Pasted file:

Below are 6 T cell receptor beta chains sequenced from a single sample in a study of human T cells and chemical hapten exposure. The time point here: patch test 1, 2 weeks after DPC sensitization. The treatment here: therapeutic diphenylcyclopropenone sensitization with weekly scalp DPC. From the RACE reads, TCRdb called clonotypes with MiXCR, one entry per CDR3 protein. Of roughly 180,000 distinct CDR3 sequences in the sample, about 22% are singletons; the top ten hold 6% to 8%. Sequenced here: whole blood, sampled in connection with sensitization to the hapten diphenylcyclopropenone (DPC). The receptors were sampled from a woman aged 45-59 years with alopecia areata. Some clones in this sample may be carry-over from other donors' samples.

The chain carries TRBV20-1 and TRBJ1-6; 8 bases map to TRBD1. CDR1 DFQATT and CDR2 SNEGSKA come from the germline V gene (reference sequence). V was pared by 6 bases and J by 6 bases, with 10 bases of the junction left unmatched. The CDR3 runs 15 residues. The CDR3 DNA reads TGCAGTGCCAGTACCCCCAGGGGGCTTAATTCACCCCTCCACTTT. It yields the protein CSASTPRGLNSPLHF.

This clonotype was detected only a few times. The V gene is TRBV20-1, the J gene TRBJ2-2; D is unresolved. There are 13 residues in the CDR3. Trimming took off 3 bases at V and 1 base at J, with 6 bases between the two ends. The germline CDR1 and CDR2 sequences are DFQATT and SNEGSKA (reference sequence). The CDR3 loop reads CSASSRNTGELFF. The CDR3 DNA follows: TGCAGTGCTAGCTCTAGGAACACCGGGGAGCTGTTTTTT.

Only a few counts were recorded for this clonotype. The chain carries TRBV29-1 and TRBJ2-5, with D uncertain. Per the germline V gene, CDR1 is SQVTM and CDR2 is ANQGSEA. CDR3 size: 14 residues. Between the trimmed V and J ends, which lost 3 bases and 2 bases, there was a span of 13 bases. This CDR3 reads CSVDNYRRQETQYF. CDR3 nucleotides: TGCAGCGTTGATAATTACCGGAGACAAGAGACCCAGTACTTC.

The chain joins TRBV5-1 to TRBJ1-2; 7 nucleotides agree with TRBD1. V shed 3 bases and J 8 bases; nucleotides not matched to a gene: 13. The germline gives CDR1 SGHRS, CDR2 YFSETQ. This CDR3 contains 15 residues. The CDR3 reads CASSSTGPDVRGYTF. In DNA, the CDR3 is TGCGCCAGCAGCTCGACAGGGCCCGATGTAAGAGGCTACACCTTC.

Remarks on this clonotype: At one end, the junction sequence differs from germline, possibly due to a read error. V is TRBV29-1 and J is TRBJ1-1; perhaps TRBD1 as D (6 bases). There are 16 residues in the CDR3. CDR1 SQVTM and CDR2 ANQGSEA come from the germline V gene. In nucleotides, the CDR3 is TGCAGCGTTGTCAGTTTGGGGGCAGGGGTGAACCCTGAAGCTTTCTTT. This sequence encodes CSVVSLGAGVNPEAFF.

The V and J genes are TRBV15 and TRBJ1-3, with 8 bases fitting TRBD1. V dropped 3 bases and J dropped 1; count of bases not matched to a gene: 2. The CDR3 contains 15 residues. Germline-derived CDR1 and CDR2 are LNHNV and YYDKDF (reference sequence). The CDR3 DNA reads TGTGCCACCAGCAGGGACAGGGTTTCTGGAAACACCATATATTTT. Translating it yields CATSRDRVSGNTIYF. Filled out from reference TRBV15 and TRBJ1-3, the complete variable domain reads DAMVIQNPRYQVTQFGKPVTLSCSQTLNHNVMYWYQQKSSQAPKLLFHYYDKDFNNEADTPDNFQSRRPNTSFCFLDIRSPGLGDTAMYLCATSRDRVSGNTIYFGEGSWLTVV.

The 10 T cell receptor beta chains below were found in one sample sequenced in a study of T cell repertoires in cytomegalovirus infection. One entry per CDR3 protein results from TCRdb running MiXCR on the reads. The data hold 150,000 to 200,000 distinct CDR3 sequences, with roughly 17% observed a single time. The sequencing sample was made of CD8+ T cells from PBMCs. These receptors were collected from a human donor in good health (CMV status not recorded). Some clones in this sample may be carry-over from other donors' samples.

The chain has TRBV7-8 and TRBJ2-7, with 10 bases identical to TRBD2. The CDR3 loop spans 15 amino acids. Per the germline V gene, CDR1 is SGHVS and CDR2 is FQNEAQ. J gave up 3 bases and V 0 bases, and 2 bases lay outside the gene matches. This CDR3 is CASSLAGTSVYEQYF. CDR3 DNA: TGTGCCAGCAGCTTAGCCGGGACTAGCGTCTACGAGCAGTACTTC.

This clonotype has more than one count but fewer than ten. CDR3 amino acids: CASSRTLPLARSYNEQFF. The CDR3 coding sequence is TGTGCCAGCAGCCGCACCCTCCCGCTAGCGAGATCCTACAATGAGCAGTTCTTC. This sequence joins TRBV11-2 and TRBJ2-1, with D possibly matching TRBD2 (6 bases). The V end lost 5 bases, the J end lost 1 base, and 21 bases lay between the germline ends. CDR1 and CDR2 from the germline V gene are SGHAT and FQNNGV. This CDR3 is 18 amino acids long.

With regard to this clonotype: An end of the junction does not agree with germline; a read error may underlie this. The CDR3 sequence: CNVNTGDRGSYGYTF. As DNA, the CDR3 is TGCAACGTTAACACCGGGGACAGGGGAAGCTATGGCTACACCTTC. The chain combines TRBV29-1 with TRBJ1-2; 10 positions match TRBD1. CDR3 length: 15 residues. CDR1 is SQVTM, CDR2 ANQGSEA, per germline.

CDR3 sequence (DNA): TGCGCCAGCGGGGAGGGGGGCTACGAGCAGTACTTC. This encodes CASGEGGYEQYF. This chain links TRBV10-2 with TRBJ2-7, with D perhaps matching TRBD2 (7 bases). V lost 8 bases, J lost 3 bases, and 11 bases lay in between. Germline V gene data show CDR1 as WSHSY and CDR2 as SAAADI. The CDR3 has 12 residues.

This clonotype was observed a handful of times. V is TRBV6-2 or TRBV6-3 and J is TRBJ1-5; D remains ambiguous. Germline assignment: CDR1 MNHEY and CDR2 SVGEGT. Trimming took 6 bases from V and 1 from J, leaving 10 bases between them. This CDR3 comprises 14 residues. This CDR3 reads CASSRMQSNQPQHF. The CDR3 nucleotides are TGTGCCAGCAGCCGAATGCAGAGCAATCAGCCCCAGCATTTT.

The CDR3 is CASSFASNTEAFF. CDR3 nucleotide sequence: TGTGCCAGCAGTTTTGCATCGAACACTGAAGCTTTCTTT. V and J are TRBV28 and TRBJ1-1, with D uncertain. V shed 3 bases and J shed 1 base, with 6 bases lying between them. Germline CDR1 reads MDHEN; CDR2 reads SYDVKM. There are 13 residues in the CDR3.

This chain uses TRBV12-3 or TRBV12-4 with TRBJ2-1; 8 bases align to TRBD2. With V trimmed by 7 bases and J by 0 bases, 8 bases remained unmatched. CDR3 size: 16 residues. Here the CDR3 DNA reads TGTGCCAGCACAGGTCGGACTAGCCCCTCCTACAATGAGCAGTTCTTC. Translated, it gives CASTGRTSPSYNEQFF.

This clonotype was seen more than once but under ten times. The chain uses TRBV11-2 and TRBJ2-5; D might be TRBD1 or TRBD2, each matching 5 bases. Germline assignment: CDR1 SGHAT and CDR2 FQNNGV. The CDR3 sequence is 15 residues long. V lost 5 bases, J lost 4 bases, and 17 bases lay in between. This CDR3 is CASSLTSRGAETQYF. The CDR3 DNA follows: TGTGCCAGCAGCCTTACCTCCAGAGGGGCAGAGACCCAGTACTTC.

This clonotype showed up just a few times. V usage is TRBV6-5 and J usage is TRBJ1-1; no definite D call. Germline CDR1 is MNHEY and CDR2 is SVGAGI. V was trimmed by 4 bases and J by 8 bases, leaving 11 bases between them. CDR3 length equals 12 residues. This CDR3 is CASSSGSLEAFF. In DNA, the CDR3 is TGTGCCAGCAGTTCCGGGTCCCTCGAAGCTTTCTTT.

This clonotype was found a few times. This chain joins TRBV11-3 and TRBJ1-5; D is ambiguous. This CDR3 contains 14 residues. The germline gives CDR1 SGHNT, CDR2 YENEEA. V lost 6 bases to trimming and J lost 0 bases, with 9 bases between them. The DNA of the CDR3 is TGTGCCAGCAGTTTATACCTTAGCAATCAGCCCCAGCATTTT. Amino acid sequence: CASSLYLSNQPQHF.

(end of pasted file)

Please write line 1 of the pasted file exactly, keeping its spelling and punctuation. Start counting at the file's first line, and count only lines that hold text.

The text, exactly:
Below are 6 T cell receptor beta chains sequenced from a single sample in a study of human T cells and chemical hapten exposure. The time point here: patch test 1, 2 weeks after DPC sensitization. The treatment here: therapeutic diphenylcyclopropenone sensitization with weekly scalp DPC. From the RACE reads, TCRdb called clonotypes with MiXCR, one entry per CDR3 protein. Of roughly 180,000 distinct CDR3 sequences in the sample, about 22% are singletons; the top ten hold 6% to 8%. Sequenced here: whole blood, sampled in connection with sensitization to the hapten diphenylcyclopropenone (DPC). The receptors were sampled from a woman aged 45-59 years with alopecia areata. Some clones in this sample may be carry-over from other donors' samples.